8. Continuity- and scale-up measures

It is considered a priority to establish a set of decisions and actions that guarantee the support of continuity and scale-up of the Lab activities after the Cities2030 project time frame.
Some of the actions have been implemented: The useful life of the Initial infrastructure investment to support the technological deployments of the project is greater than the Cities2030 project timeframe. Some cloud hosting servers and sensor devices that have already been financed will continue to function beyond Cities2030, so it is not necessary to make new investments in equipment the first years after the project. Web access to the resources is also covered on a short-term basis through long-term domain registration and prepaid SSL security certificates.

In order to sustain the infrastructure beyond the project, new financing proposals for projects with objectives similar to Cities2030 will be used, to give continuity to the actions undertaken in these months, and private financing mechanisms will also be used by the companies of the food systems and those that are part of the Living Lab, which will see the benefit of applying these innovations to their production processes recognized.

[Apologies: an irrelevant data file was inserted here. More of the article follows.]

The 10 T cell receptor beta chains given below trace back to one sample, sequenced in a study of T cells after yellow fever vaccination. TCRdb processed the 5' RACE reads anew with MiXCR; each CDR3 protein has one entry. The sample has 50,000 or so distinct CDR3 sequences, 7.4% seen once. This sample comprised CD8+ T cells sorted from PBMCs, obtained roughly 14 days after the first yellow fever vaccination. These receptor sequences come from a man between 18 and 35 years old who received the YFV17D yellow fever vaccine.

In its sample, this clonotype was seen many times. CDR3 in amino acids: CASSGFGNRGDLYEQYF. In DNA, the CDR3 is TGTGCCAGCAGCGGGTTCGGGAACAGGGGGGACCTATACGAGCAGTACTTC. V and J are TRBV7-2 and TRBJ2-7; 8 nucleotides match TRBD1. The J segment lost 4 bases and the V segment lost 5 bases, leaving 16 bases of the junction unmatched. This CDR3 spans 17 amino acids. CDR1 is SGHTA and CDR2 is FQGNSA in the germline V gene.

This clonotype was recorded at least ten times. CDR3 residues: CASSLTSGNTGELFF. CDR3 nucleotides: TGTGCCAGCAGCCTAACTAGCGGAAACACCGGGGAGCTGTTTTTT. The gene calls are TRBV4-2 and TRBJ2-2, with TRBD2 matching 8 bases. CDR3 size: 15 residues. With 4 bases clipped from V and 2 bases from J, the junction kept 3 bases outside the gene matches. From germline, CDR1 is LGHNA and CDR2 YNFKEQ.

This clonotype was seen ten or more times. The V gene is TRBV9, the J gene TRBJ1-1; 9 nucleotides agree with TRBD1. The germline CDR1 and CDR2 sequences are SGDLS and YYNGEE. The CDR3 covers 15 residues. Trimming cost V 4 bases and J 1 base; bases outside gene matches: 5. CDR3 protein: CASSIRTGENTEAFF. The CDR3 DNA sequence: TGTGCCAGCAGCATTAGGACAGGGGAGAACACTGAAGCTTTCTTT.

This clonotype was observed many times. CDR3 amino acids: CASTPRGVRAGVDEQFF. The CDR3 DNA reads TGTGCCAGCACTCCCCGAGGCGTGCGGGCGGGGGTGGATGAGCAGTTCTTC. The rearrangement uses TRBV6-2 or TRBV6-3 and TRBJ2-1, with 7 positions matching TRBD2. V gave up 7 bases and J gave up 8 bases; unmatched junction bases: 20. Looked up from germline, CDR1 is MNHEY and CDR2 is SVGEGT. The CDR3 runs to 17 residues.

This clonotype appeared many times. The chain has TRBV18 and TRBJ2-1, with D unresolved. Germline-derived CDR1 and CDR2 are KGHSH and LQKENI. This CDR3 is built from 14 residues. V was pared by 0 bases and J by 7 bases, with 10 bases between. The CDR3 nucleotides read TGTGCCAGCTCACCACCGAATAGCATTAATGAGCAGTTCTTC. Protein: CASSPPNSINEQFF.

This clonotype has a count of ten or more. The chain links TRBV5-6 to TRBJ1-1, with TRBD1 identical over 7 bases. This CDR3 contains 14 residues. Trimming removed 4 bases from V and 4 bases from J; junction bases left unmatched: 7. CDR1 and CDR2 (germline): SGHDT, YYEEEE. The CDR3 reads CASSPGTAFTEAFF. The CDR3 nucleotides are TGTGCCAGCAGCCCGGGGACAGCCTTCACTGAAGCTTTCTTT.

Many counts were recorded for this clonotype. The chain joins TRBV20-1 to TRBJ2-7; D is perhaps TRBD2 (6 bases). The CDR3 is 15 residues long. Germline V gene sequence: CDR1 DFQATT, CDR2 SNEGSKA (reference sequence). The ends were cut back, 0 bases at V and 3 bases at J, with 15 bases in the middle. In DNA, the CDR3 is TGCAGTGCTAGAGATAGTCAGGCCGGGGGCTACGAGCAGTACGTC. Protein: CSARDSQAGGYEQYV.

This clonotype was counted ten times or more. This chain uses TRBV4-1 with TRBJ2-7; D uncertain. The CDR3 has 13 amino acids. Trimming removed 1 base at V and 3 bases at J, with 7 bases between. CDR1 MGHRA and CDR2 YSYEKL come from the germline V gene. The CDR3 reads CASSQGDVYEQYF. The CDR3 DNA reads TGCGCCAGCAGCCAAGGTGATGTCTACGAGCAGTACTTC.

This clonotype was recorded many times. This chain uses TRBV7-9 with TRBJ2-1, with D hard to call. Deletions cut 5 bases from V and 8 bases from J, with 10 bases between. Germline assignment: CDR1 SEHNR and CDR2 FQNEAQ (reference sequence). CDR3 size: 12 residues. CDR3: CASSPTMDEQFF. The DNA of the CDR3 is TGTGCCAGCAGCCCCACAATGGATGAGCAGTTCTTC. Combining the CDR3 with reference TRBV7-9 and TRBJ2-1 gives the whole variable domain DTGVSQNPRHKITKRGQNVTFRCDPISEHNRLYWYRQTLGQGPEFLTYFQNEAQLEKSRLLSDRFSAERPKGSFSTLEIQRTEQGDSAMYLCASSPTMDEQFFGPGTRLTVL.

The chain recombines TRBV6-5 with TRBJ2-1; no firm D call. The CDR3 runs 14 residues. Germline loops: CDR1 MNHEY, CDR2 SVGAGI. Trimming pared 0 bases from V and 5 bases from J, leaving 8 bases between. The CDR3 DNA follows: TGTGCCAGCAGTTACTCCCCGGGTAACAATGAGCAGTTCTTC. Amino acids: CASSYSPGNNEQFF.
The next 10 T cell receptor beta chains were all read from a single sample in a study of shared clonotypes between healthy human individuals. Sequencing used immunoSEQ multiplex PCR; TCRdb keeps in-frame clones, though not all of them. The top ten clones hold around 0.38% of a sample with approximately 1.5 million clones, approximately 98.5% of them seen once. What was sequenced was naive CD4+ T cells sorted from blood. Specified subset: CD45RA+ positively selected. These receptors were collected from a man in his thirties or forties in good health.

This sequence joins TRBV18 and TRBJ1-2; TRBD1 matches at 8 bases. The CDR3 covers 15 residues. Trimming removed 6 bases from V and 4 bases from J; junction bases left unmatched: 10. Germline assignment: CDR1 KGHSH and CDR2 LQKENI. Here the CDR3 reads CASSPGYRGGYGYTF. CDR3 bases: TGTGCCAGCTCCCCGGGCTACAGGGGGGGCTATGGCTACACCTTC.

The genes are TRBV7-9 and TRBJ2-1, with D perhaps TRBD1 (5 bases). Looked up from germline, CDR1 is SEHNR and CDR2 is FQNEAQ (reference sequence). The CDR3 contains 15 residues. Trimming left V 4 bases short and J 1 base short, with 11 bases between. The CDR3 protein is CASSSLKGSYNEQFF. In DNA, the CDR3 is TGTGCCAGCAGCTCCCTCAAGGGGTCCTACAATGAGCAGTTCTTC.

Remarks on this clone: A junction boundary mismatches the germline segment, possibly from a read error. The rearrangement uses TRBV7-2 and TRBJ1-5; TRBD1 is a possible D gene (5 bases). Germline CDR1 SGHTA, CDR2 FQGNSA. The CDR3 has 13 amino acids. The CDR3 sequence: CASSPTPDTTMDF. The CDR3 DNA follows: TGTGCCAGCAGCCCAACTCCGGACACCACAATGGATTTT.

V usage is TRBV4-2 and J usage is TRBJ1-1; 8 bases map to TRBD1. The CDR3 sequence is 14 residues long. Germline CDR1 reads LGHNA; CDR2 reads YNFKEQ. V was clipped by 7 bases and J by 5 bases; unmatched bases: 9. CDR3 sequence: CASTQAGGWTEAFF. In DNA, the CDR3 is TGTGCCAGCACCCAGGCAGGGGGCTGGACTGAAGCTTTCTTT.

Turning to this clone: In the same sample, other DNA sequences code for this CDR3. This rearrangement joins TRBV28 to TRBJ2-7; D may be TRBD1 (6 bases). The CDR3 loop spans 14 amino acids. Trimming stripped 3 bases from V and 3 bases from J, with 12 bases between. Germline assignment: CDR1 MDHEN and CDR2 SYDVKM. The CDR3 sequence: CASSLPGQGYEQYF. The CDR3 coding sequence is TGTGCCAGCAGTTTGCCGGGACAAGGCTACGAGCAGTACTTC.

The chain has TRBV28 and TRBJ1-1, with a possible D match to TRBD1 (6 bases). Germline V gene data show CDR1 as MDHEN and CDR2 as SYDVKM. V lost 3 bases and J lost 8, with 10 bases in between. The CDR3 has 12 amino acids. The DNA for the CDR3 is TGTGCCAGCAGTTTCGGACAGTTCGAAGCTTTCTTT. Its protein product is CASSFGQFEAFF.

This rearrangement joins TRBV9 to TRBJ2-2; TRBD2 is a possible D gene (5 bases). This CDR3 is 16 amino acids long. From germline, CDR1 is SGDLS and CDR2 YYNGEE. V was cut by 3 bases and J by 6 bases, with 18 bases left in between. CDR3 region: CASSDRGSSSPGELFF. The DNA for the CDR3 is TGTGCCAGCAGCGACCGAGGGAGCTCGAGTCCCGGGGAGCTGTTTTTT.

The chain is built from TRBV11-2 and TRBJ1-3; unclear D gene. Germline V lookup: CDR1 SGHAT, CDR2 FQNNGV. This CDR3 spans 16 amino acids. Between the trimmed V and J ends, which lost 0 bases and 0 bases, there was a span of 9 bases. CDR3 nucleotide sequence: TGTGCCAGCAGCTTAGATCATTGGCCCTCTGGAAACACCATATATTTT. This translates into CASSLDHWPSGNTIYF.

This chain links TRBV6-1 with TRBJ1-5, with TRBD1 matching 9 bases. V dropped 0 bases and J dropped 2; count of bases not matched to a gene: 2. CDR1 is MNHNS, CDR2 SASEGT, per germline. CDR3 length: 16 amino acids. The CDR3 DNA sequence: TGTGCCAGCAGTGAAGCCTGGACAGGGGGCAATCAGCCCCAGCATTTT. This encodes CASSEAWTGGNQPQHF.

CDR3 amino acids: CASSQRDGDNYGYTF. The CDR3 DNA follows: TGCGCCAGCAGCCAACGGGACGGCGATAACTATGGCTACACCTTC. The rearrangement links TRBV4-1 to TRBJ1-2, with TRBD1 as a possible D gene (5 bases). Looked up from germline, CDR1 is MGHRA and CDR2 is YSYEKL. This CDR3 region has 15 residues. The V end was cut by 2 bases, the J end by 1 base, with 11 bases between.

9. Risk assessment

A risk analysis is carried out considering for each risk the properties of Probability (How often will a certain risk lead to an accident?) and Severity (When that risk does cause an accident, how severe will the outcome be?), as Low, Medium or High. For each risk we provide a description (D), an analysis of the cause of the problem (C) and which would be the mitigation measures (M) to reduce Probability or Severity.

Risk description (D) / Cause of the problem (C) / Mitigation measures (M) 



(D) Conflict of interest between the conclusions and the business of the partners.

(C) Desire of the partners to obtain good results of the analysis and to be reinforced.

(M) Duplicate work because some partners want to draw their own conclusions.



(D) Prejudices when analysing the data.

(C) Vision of the problems of a CRFS only through the vision of a stakeholder.

(M) Working with the client to explain a more objective view to the partner outside of their perspective.



(D) Lack of information at the regional and city level. Usually only aggregate data is available.

(C) The organisations that generate statistics are at the autonomous community or national level.

(M) Additional research to try to disaggregate the information obtained initially.



(D) Problems involving end users, due to reluctance to participate in the Living Lab.

(C) Lack of incentives for end users to participate.

(M) Additional work alone to cover, through alternative sources of information, the data that the stakeholders did not provide.